Critics of the King James Only position love to take statements out of context made by Dean John Burgon, who wrote “Revision Revised”, a thorough refutation of the works of Westcott & Hort and the corrupted Alexandrian texts, Codex Sinaiticus and Codex Vaticanus (the Roman Catholic manuscripts of which all modern versions that depart from the KJV are based on).
Rick Norris, who wrote “Unbound Scriptures”, takes such ‘liberty’ with quotes by Burgon;
John William Burgon referred to “what, in the A. V. is nothing worse than a palpable mistranslation” (Revision Revised, p. 72). Burgon wrote: “We hold that a revised edition of the Authorized Version of our English Bible, (if executed with consummate ability and learning,) would at any time be a work of inestimable value” (p. 114).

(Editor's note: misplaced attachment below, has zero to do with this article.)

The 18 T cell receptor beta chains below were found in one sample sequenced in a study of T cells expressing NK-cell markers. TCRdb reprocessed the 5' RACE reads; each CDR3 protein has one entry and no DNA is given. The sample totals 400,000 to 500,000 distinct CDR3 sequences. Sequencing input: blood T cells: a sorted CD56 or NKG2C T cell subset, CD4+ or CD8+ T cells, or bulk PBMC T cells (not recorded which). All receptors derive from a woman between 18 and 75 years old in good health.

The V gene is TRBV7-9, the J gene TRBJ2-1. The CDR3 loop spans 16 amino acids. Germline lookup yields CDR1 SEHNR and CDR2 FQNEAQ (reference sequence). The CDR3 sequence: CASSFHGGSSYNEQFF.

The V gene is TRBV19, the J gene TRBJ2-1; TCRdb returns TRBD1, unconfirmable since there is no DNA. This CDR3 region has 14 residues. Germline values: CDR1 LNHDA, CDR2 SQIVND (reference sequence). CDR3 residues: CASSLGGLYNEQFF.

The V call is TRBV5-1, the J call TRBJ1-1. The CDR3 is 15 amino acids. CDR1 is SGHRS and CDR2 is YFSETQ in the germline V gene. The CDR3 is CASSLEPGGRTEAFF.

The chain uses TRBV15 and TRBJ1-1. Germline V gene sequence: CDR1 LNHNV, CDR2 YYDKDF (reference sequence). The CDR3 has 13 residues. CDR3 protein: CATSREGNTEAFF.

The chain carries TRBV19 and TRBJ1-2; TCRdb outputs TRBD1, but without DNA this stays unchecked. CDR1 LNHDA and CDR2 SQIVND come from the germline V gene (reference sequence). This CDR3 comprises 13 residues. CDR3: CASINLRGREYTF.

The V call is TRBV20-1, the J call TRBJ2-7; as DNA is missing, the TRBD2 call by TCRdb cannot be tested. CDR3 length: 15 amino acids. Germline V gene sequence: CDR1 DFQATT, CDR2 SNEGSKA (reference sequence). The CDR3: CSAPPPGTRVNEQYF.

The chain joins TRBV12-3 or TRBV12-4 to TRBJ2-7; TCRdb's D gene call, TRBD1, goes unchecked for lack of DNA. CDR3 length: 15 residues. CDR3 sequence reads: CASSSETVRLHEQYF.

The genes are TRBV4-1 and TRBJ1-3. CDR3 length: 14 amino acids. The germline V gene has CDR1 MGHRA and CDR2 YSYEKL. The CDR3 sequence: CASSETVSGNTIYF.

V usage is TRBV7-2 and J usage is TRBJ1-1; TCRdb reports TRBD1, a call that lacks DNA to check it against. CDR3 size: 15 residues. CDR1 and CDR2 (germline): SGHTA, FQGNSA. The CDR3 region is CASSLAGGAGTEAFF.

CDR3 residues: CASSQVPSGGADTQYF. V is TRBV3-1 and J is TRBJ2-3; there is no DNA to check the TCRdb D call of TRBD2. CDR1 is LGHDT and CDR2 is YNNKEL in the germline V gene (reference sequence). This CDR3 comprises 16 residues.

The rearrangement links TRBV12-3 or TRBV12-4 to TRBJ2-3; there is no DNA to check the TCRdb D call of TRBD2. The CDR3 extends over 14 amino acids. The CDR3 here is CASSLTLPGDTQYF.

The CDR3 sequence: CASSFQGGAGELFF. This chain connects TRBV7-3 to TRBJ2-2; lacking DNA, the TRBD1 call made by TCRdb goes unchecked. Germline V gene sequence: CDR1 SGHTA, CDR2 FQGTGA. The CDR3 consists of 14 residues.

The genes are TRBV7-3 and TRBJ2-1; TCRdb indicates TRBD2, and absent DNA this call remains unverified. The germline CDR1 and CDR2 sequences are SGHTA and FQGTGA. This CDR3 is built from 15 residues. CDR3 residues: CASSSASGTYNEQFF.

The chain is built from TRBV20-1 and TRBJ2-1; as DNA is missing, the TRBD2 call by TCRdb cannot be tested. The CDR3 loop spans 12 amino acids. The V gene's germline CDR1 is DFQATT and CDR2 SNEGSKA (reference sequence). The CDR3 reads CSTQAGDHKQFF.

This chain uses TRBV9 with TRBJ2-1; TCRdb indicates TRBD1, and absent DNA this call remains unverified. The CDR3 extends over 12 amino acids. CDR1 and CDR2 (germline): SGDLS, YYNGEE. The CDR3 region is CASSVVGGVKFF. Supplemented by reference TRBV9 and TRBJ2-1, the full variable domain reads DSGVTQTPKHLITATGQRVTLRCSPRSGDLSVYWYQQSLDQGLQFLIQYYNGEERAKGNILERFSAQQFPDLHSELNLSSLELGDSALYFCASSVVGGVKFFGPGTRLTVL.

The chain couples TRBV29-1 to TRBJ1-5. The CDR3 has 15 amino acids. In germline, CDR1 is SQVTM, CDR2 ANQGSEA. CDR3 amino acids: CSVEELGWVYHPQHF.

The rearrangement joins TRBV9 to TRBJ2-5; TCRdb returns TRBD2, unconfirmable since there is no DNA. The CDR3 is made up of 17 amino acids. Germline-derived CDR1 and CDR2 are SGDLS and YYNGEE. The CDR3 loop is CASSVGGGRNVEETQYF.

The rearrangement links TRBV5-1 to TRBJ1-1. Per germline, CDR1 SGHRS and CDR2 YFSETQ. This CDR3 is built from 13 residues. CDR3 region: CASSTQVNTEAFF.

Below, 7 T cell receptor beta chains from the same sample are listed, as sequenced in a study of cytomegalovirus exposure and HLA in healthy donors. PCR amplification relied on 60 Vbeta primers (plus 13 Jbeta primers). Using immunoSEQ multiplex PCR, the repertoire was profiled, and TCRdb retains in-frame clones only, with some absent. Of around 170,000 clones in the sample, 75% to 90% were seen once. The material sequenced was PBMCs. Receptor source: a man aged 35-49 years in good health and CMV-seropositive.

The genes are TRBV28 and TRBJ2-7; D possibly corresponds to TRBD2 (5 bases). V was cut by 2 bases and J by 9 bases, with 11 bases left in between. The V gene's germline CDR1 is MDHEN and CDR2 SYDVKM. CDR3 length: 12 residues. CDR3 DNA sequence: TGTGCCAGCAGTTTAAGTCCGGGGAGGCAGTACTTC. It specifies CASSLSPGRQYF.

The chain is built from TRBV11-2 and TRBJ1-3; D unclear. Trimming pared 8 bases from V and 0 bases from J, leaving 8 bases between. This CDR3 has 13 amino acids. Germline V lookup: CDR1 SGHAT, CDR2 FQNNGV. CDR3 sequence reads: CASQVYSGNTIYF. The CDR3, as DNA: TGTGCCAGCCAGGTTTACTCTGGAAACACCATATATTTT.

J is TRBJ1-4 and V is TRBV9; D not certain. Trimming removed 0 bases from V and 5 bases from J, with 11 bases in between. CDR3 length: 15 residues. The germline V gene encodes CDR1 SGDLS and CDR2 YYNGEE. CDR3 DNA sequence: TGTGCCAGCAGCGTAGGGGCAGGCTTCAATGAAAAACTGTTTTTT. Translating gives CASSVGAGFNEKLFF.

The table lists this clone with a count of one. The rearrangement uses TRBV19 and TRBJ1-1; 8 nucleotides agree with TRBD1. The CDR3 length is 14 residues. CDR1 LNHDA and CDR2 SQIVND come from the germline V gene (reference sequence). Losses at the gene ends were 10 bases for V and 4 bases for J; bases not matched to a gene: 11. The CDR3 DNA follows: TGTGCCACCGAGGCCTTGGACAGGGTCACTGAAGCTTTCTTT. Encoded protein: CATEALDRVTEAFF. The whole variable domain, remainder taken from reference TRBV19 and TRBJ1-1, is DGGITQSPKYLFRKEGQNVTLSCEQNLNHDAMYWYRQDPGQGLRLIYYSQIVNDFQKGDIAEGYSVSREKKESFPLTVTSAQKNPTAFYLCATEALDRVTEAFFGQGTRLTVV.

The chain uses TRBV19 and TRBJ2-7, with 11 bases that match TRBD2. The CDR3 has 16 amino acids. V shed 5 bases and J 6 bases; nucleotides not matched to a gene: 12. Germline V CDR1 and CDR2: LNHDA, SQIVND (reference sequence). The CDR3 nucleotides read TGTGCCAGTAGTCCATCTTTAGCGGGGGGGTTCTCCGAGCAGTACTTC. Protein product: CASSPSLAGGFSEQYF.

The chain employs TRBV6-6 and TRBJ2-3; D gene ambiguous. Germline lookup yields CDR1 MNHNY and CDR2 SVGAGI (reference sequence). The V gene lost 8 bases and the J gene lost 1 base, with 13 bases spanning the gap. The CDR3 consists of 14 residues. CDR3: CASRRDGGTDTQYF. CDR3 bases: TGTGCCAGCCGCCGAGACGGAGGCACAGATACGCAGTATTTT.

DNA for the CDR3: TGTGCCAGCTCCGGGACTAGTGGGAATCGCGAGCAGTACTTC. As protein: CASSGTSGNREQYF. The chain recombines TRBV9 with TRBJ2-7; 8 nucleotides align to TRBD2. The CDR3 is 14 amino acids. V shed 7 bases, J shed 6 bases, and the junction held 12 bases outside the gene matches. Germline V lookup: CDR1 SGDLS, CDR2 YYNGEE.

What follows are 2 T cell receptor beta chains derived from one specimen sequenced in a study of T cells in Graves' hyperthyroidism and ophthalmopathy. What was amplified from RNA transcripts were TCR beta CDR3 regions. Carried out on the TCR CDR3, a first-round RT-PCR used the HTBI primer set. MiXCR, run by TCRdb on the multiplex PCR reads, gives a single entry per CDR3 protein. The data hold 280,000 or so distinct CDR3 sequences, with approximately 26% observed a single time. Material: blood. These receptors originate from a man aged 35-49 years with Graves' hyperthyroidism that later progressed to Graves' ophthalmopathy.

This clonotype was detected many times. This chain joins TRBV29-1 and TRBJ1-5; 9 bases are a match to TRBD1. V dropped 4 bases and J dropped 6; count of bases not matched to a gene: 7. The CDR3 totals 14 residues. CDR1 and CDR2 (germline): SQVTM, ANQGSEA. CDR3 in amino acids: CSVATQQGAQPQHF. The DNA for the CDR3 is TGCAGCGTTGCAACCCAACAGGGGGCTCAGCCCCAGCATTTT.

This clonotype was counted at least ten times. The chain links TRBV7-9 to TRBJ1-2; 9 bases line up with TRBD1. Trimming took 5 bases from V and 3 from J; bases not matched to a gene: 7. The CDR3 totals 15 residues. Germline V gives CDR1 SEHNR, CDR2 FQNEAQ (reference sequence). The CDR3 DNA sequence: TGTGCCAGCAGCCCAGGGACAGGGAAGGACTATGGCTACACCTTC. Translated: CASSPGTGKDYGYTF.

For example, Dean Burgon wrote: “Again and again we shall have occasion to point out that the Textus Receptus needs correction” (p. 21). Burgon maintained that “in not a few particulars, the ‘Textus receptus’ does call for Revision” (p. 107). Burgon wrote: “That some corrections of the Text were necessary, we are well aware” (p. 224, footnote 1)
But when read in context, we see that Burgon was criticizing the revisions by Westcott, Hort, and others who engaged in continuously revising the Textus Receptus. Burgon was arguing for what he considered to the be Traditional Text, which was the Textus Receptus before it had been mangled by others.